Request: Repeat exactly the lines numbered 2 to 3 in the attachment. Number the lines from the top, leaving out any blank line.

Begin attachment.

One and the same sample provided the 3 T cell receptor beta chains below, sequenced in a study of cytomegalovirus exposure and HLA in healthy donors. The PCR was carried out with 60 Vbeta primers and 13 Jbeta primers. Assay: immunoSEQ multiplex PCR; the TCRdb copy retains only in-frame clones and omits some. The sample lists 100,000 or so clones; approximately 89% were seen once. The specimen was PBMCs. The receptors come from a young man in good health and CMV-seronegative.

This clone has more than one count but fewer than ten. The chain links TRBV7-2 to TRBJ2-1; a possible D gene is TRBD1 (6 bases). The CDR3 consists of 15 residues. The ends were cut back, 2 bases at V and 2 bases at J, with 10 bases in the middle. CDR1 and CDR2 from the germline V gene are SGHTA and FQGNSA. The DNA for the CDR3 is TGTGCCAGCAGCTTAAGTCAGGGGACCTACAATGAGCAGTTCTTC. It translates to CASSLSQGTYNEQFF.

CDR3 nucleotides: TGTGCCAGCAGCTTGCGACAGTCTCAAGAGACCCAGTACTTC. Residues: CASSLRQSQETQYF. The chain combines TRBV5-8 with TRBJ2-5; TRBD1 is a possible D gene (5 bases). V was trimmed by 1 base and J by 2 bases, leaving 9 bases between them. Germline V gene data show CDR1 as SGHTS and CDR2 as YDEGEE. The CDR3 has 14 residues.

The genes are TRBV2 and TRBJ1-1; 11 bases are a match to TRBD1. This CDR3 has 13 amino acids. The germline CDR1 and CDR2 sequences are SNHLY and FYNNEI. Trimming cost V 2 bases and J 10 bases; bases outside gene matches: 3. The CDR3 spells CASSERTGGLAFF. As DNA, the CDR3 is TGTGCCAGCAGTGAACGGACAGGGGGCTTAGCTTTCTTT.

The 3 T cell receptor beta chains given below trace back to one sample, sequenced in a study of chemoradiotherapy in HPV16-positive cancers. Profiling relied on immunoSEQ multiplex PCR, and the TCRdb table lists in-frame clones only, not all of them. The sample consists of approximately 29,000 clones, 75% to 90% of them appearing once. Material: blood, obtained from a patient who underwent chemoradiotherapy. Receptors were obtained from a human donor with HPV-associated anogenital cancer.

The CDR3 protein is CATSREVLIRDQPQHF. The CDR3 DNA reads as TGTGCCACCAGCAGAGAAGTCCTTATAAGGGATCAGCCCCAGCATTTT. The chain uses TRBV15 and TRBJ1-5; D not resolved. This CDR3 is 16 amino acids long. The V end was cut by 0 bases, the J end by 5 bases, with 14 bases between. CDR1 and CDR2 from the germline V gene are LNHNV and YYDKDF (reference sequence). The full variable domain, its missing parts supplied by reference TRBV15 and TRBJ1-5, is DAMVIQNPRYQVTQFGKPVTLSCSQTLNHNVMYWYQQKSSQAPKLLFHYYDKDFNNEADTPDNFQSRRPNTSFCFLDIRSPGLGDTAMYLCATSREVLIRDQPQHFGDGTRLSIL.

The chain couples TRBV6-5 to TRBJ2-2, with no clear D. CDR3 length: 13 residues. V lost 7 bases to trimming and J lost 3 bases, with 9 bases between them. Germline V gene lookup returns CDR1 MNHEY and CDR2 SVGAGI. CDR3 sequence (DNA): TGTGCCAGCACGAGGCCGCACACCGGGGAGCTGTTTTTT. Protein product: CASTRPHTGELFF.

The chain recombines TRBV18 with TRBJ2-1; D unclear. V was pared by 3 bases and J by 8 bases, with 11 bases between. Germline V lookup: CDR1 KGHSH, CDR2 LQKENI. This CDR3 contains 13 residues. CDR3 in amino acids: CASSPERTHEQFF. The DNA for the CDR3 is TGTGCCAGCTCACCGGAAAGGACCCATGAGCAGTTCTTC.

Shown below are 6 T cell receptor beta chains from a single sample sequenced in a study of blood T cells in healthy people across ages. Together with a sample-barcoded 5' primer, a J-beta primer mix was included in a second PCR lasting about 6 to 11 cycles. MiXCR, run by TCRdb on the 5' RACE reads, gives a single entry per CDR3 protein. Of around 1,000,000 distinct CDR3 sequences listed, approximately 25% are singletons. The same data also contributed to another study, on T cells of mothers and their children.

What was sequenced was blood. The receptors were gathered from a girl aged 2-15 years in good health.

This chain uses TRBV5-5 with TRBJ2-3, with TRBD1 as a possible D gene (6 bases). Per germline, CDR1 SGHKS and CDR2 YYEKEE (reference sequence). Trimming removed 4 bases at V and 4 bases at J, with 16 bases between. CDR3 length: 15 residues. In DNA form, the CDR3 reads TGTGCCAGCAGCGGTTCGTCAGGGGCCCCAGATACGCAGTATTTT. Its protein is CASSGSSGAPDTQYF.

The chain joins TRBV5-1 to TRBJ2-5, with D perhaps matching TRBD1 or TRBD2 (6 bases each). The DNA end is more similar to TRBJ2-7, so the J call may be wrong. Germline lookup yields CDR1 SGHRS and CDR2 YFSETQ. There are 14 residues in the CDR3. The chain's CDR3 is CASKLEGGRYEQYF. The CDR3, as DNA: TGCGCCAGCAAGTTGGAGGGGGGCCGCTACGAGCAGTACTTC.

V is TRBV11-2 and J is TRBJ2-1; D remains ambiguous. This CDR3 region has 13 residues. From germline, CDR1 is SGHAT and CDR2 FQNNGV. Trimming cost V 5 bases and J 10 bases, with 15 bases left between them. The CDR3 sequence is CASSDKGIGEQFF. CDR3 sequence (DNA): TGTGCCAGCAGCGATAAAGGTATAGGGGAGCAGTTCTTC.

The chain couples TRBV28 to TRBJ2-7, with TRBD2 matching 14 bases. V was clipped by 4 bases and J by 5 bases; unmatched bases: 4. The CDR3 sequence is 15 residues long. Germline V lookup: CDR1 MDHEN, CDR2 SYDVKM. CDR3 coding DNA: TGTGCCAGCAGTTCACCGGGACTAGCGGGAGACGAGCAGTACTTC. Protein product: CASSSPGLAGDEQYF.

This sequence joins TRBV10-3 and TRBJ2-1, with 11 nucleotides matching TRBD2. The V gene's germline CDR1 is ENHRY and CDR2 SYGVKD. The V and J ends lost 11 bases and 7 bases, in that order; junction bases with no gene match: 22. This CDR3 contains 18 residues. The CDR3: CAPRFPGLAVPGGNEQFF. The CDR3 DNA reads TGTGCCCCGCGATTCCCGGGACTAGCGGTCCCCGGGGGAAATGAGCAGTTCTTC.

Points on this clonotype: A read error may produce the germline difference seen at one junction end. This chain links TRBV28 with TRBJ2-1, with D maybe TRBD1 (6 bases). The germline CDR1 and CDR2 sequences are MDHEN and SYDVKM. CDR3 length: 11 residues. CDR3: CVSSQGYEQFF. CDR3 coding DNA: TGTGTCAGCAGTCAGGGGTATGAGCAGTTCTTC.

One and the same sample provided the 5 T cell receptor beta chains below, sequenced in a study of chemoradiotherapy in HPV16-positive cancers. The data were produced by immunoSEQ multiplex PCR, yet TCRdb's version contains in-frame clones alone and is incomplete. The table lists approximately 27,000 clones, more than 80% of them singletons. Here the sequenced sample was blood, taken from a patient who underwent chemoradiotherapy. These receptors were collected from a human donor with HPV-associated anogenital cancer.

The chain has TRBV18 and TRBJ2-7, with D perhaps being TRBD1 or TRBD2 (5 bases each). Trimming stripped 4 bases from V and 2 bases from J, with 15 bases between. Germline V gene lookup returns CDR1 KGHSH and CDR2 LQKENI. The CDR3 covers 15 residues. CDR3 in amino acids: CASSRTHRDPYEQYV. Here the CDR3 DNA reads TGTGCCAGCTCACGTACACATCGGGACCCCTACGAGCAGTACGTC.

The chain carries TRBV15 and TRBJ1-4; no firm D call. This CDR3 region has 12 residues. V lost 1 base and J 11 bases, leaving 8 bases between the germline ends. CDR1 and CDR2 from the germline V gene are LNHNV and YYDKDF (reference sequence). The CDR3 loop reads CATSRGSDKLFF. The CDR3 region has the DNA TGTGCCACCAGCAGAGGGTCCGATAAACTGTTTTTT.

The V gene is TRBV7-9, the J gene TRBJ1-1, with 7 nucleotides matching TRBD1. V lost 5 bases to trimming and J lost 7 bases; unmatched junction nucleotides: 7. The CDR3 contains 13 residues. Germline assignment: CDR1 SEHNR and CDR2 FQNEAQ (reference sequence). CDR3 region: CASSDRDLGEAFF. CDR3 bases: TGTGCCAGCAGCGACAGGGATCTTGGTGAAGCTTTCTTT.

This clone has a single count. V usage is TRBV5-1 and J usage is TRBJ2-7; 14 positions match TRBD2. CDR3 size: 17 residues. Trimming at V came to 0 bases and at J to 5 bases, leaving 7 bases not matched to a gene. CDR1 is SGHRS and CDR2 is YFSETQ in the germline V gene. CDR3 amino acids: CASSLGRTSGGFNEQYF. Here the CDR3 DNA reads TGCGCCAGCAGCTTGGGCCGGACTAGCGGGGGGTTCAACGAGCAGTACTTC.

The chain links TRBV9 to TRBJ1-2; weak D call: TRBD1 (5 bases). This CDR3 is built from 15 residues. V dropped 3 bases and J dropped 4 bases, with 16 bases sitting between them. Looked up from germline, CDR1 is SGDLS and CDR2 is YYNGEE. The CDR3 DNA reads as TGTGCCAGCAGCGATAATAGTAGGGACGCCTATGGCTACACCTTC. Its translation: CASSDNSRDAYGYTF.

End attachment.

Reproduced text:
This clone has more than one count but fewer than ten. The chain links TRBV7-2 to TRBJ2-1; a possible D gene is TRBD1 (6 bases). The CDR3 consists of 15 residues. The ends were cut back, 2 bases at V and 2 bases at J, with 10 bases in the middle. CDR1 and CDR2 from the germline V gene are SGHTA and FQGNSA. The DNA for the CDR3 is TGTGCCAGCAGCTTAAGTCAGGGGACCTACAATGAGCAGTTCTTC. It translates to CASSLSQGTYNEQFF.

CDR3 nucleotides: TGTGCCAGCAGCTTGCGACAGTCTCAAGAGACCCAGTACTTC. Residues: CASSLRQSQETQYF. The chain combines TRBV5-8 with TRBJ2-5; TRBD1 is a possible D gene (5 bases). V was trimmed by 1 base and J by 2 bases, leaving 9 bases between them. Germline V gene data show CDR1 as SGHTS and CDR2 as YDEGEE. The CDR3 has 14 residues.